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Many students and families are heading to the beach during spring break to enjoy sun-soaked time away. The first seasonal exposure to the sun can be exciting; however, it also comes with risks. Mayo Clinic dermatologist Dr. Dawn Marie Davis says there are both immediate and long-term effects to sun exposure that include skin damage, skin cancer and premature aging.
Dr. Davis says, "You can get a fever from excessive sun exposure. Stay cool, drink plenty of water, wear sunscreen and protective clothing, and seek shade." She adds, "Excess sun exposure triggers the immune system — similar to contracting an infection. This is why people feel feverish and chilled when sunburned."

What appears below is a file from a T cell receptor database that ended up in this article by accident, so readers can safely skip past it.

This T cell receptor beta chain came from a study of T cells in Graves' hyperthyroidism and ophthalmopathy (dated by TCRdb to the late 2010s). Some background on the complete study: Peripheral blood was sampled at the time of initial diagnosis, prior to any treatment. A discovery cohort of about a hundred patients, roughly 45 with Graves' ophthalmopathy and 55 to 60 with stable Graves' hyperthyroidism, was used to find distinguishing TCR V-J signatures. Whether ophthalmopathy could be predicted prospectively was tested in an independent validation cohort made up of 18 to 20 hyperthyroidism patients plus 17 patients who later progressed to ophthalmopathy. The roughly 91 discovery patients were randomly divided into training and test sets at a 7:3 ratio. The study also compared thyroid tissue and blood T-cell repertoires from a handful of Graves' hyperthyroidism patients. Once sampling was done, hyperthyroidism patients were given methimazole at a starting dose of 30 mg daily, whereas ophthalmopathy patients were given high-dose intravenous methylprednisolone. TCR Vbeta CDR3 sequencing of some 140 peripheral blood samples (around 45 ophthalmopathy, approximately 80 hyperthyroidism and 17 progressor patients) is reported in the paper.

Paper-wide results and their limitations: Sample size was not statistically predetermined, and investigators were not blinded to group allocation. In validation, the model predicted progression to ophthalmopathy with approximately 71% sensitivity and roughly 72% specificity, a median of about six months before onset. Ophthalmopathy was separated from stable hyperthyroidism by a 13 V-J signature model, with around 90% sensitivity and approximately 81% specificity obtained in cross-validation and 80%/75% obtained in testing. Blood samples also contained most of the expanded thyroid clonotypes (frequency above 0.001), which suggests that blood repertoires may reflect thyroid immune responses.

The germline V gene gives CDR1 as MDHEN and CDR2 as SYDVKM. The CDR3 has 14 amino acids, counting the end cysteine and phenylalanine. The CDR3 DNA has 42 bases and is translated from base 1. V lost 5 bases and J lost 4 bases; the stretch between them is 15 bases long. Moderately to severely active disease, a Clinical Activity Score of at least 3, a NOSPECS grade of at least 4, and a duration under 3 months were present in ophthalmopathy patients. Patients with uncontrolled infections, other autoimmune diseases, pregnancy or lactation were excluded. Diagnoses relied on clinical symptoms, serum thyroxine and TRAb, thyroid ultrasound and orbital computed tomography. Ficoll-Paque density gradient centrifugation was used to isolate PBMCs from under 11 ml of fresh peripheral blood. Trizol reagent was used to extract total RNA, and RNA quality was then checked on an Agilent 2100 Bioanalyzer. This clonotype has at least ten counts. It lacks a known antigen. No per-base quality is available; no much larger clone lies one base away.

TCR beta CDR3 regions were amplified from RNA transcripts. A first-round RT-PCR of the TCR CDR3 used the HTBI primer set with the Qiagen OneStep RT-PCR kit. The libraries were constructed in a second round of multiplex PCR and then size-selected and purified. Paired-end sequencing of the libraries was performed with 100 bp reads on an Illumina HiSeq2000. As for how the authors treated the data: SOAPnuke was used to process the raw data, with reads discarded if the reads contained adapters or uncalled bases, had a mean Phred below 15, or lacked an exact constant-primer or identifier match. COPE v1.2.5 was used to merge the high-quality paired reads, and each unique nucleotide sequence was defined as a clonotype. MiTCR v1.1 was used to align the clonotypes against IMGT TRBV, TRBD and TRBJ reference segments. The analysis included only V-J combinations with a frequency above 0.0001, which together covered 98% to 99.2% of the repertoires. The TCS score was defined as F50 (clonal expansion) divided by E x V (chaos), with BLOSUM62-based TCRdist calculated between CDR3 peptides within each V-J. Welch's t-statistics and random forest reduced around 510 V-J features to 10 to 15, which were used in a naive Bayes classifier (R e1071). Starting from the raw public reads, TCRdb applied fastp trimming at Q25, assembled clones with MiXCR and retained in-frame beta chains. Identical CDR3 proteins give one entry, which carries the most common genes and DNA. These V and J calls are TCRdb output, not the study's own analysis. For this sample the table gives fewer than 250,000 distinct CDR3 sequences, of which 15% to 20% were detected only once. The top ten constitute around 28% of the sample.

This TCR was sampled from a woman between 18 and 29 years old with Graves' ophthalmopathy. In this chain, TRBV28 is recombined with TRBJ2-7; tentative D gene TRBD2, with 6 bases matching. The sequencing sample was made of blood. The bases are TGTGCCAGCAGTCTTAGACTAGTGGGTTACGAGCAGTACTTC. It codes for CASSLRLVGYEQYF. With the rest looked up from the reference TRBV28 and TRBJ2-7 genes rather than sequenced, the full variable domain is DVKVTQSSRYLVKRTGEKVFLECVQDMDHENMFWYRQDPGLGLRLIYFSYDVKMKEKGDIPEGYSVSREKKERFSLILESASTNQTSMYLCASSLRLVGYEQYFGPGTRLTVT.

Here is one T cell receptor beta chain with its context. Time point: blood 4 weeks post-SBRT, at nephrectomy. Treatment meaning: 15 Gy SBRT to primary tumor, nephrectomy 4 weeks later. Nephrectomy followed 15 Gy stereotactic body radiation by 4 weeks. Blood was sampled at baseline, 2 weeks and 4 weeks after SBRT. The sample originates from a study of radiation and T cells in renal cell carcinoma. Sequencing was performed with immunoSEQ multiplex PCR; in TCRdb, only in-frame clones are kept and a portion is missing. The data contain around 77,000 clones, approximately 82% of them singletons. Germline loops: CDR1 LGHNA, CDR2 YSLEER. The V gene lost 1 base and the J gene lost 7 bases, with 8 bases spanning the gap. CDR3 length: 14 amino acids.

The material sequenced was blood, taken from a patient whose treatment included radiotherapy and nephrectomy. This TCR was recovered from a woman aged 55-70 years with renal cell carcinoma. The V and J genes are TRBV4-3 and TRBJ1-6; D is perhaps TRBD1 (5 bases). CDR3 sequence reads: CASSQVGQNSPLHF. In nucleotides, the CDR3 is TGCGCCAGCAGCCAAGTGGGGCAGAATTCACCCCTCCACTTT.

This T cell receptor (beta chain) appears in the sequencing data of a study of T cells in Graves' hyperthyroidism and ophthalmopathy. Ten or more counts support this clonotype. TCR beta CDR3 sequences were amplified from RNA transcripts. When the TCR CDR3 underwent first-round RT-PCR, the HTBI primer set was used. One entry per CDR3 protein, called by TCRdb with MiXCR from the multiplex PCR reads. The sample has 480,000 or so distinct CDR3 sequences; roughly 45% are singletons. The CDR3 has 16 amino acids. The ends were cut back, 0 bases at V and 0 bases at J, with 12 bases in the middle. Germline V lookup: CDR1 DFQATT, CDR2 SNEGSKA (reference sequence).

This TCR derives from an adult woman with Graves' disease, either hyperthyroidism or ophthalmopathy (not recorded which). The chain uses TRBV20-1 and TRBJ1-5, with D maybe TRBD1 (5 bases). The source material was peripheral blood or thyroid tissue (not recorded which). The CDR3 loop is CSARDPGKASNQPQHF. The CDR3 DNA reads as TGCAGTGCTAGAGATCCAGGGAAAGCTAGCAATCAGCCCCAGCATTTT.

For those who want a tan, Dr. Davis advises, "You can get a tan from sunless tanner. This is safe, inexpensive, and lasts seven to 10 days. Any tan from the sun is unhealthy. The tan is a sign of skin damage. It causes you to be at risk for skin cancer. It also causes premature aging of the skin."
Avoid a sunburn
"Wear sunscreen and photo protective clothing — fabric that offers UV protection. This will help decrease the likelihood of sunburn and development of polymorphous light eruption." Dr. Davis says it doesn't have to be sunny outside to get a sunburn, "Ultraviolet light passes through glass, and it reflects off of snow, water, and concrete. The UV light also passes through clouds. It is possible to get sunburned on cloudy days."
For sunburn relief, try using over-the-counter pain relievers and medications that control itching. They can reduce pain, swelling and discomfort; however, they will not heal the skin or prevent damage. See your health care provider if you develop large blisters, high fever, headache, severe pain, dehydration, confusion, nausea or chills, or if the sunburn doesn't respond to at-home treatments.